Always comment on your function..!!

Always comment on your function..!!

This a simple guide to make sure we as a developer always comment on our code to establish the future of our app.

Let’s dig in about the reason why we need to write the documentation as code in our repository.

Commenting on something is basically a way for someone to judge or give a different perspective of something, whether it’s in terms of good or bad in the process, we will consider whether we will improve based on it or just ignore it, according to the comments that given to us.

But, in this post, we will not talk about politics, but it’s more technical on Web Development, and my perspective is why we need to do this while we write our code.

In our discussion this time, we will see how important it is to comment on a function that we have created ourselves, of course in JavaScript. Imagine we have a function like this:

function setLocation(x, y) {
    window.location.href = `${x}://${y}`;

Basically, how do we read a function in JS just directly what function name has been provided, in our case above we named it as `setLocation` we will conclude that the function will set a new location, but what kind of location? what is the purpose? below we will try to understand bit-by-bit to know better that function.

window.location.href = `${x}://${y}`;

Oh, turns out that function will execute a location of the URL at the address bar browser or something like that, with a note we should fill in some arguments `x` and `y` .

What's The explanation of arguments `x` and `y` ? whether we will fill in `object` or `string` or maybe we can fill in some special input? another we use Typescript, the type data mechanism will be done by Typescript itself on runtime or maybe on development, but how about we use JavaScript?

Yes, in JavaScript (JS) the arguments in the `setLocation` the function will be displayed by the IntelliSense editor as `any` meaning whatever the data is will be allowed.

As you can see basically, there are two problems here; a Computer and a Human, when the computer reads the code will continue to run no matter the argument name we have set, but what about a Human?

The function we create will be difficult for the next developer (Human) to understand, because without knowing what to send to the `setLocation` function, it's different if we leave a comment

// args `x` with data type string, is a protocol
// args `y` with data type string, is a domain name
function setLocation(x, y) {
    window.location.href = `${x}://${y}`;

We will understand the code and we will use it according to the comments given, this is better than before, at least we understand what to send into the function we create.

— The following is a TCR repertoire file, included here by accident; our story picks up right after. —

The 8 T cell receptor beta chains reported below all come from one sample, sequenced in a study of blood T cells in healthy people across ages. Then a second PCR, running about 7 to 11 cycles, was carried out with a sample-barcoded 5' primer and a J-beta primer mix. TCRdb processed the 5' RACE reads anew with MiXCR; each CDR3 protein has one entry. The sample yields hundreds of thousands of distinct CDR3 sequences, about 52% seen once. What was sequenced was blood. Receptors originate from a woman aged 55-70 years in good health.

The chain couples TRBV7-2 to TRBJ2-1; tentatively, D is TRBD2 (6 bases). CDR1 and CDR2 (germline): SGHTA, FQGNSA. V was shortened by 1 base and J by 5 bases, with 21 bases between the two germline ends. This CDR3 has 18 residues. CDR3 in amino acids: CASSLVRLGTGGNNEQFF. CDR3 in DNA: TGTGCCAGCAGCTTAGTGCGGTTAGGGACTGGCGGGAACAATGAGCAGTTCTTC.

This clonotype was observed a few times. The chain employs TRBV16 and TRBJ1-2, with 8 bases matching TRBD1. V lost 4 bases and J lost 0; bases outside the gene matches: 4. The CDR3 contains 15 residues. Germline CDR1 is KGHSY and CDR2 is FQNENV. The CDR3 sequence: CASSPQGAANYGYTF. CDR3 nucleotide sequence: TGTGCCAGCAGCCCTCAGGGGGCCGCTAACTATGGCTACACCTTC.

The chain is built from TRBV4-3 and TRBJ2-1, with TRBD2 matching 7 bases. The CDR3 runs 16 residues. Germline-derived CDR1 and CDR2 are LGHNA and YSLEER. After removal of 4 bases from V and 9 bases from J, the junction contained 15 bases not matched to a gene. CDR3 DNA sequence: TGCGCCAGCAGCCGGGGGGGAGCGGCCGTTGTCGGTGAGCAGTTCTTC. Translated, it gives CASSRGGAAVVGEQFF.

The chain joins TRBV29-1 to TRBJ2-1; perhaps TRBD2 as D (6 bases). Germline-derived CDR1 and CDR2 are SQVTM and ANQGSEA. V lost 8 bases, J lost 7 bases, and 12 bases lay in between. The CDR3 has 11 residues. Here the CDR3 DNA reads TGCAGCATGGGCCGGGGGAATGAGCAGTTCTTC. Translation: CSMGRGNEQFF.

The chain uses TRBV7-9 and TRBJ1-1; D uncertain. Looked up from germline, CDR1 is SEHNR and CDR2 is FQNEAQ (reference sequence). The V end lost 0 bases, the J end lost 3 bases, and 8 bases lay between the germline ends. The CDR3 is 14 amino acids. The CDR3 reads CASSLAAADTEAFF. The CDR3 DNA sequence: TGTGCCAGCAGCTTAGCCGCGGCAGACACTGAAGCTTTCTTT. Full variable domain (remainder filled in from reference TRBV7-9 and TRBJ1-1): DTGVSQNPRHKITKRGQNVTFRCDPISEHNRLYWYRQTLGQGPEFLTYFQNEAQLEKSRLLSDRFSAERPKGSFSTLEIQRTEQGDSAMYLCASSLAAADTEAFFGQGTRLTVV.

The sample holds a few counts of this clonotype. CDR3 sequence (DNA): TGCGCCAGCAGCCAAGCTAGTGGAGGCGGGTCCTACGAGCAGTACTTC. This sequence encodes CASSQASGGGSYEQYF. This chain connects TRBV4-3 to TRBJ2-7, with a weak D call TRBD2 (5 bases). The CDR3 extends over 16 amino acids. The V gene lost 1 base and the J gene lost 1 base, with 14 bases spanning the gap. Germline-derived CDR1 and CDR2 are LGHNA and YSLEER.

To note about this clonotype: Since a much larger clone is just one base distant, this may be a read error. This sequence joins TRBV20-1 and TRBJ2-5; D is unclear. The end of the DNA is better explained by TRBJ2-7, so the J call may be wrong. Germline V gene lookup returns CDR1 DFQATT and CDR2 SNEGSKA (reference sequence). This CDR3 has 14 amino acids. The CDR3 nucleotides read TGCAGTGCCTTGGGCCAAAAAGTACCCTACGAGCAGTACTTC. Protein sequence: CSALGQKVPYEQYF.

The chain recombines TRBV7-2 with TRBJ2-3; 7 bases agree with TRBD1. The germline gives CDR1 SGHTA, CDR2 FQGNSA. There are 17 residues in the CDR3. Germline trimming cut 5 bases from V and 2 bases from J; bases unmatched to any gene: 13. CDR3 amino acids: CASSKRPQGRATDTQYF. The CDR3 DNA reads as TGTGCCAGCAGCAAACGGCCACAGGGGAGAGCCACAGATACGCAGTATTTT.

We will try to comment on the function we created, according to the standard of JSDoc, we will change the above comment to something like this

* A function that can be executed on address bar browser
* @param {string} x a host url
* @param {string} y a domain url
function setLocation(x, y) {
    window.location.href = `${x}://${y}`;

In the above function, we have modified the comments according to the JSDoc directive provided, this will be more aesthetic, and also IntelliSense in the editor will appear like using TypeScript.

Indeed, IntelliSense it’s just can help users determine what should be sent in that function when we want to use that, but it’s not typed strict

This is very helpful especially if we have a function where we should send a data object as a parameter of the function, for example, we have a function like this

* @param {object} fullName
* @param {string} fullName.firstName your first name
* @param {string} fullName.lastName your last name
function overwriteData(fullName) {
    return {
        firstName: "Adib",
        lastName: "Firman",

When we want to use the `overwriteData` function it will ask for a parameter with the contents of an object, instead of opening the original source of the function to find out what the object is, we have put a comment on the function, when we want to use it

Alike usual IntelliSense will give us a hint, and you know that the more interesting for approach is

In the picture above we will enter data according to the instructions from IntelliSense of course we will get a hint from our editor, interesting, isn’t it?

The next question is, should we comment on all the functions that we have created? Of course not, an example of a function like this

const sum = (firstNum, secondNum) => firstNum + secondNum;

When we want to use the function, we already know from the given argument name, and from the function name it is `sum` which only adds up to two values.


Put some comments on our function, depending on how it will be used are the given parameters very complex? or is it readable from the naming function and arguments created?

If you have any thoughts about this don't be shy to write it up below.

Thank you.